As you have probably noticed by now, the upper teeth look like they got smashed in. Now, I could say "it's how it's supposed to be because this apple just got into a fight" but you and I both know I'd be lying- and I wouldn't be able to get away with that with every print, so this needs a solution.

The problem with the teeth is that there is a gap under them, so if you print it like this, the printer would have to start with the bottom part of the upper teeth in mid air (since it prints from bottom to top, layer by layer, and in case you didn't understand yet, no, it can't start higher up and then go back down).
The printer did not have to start mid air, I gave the teeth support material in a tree-like structure. It still didn't work everywhere though. The mouth is ok for the most part and the side teeth went well but those front teeth are a sad sight.
I probably need to take a photo of this tree-like support material at some point so I can show what that looks like but, sorry, I did not think of this when the print was done; all I thought was "get it off get it offff!" so for now you can use your imagination here.


Another old drawing with the same problem: it needs support material. (Photo: click to enlarge- sizes of the objects: 6,5 cm and 7,5 cm tall)
The first version (the smaller one that I painted, on the left) came out better than expected. I expected the arms to not print at all; they're tiny, so I thought they would just break when I removed the support material, if they would even print. They're ugly, but they are there.
I had to dig this one out of it's support material though and broke of one of the legs in the process (superglue saved it). The support material printed too closely to the actual object and stuck to the object on a few spots.

This material (PLA) is very, very strong. I broke off a few stanley (utility) knife parts on it and had a small blister after I had dug it out. The pliers I have were too big for most of the job.

So, on to version 2. The head is a different shape here which might explain part of why this suddenly printed so much worse than the previous version. The arms came out nicely this time though. I used a different support material technique which made it much easier to remove the support. But, the head is still a mess and a bit of support material is stuck between the head and the arm. So I tried a print of just the head without the rest of the body, which made it easier to support the head without the body part getting in the way of the support and vice versa- and it still came out pretty much like this.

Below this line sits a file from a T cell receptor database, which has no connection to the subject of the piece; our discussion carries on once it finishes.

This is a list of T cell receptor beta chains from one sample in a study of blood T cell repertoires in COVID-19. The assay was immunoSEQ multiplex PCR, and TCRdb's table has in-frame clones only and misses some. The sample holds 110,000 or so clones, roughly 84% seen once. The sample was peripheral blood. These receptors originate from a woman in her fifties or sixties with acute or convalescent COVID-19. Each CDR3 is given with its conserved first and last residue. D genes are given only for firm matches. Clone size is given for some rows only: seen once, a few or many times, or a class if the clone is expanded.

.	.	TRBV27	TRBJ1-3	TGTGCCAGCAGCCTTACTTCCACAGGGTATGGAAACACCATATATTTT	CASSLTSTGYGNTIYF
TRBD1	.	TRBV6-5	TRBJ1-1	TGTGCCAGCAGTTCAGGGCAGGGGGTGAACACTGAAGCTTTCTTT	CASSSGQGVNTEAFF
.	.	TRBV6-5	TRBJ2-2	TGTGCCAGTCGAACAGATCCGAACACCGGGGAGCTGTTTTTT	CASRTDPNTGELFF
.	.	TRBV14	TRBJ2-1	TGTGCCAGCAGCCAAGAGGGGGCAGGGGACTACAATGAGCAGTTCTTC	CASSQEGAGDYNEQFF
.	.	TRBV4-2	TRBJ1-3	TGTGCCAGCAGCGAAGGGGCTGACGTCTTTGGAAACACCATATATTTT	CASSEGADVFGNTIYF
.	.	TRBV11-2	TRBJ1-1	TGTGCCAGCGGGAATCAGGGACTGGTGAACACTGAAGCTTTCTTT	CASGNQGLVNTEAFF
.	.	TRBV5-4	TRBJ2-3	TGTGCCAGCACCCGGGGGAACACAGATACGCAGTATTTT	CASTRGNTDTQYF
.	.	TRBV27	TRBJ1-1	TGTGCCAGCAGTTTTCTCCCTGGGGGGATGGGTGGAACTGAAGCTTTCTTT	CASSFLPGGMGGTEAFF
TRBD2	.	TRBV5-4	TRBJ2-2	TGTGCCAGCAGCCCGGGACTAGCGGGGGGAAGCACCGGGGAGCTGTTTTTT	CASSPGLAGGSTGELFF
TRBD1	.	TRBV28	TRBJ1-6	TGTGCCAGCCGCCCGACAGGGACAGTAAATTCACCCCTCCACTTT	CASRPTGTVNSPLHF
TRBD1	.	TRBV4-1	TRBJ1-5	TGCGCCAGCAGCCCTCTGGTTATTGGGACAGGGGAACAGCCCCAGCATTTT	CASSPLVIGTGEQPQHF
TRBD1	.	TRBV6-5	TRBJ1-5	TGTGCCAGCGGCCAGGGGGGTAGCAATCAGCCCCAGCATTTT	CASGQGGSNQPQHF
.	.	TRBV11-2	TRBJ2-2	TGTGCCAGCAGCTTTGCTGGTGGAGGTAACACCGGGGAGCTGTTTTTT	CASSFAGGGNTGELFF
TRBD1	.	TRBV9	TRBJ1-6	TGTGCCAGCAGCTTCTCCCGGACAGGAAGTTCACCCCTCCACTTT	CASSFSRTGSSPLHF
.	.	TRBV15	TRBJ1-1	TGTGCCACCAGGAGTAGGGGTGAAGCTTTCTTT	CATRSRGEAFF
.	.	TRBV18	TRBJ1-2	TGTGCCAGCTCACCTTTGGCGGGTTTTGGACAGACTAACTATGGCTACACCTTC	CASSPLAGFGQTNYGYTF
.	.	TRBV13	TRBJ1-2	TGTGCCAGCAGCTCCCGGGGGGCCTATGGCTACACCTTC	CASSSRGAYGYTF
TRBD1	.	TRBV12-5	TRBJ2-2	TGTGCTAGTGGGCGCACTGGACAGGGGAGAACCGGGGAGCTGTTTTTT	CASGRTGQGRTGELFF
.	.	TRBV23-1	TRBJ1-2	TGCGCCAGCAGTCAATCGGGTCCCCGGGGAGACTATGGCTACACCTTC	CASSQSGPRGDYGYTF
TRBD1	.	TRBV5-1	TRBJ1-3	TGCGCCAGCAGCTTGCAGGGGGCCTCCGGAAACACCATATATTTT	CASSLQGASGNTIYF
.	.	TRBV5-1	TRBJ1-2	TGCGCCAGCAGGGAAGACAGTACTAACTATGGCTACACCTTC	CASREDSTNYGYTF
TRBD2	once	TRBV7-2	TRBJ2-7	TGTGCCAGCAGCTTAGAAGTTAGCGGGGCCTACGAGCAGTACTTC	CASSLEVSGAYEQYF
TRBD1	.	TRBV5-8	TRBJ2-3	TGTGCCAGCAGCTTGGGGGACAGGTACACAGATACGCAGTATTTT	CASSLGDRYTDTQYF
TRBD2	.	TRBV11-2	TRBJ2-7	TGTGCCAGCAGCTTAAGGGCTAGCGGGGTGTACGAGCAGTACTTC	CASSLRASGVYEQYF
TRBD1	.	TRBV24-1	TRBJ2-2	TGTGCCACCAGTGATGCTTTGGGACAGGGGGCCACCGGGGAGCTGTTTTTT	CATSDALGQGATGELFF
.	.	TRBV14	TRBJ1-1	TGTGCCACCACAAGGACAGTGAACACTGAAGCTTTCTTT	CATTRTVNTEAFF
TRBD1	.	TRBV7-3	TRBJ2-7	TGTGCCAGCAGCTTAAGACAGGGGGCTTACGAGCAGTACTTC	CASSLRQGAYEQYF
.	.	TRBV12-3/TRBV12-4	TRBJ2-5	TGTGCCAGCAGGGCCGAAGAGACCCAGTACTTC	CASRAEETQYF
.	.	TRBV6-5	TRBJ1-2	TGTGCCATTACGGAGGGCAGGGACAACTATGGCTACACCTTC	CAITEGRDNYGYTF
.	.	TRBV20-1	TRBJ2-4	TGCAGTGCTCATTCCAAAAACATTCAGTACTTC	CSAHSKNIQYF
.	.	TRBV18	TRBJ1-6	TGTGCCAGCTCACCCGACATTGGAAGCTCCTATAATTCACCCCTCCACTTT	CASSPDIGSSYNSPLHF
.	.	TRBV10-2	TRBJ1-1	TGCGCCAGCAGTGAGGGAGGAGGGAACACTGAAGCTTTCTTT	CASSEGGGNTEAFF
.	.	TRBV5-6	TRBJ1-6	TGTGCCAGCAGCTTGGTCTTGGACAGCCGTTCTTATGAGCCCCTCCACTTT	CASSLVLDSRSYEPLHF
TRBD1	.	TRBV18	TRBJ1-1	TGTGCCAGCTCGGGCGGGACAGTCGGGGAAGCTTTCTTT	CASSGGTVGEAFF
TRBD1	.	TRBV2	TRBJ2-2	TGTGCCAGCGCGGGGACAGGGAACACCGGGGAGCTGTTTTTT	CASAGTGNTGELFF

I don't have a good enough result yet, I'm still working on both drawings. I'll post when (if) I get it right.

You may have noticed I painted most of the prints I've shown you so far. The 3D printing community will probably wonder why I'm not printing with a second colour, which is a possibility. I didn't, because A. it adds more difficulties (like the different coloured materials mixing) and I prefer to first have this printing stuff right and under control before I start adding more problems to solve, and B. I like finishing them by hand and I can use more and more subtle colours that way (like on the robot; I used black and several shades of silverish grey on that one- the print material itself was a silver grey, most of the body part, head part and hands aren't painted)

I am working on a project that will include a lot of 3D prints, so you will probably see more posts on the subject soon- that is, if I have time to spare. If you're in or near Deventer in july or august, you'll be able to see the results for yourself.
More on that later!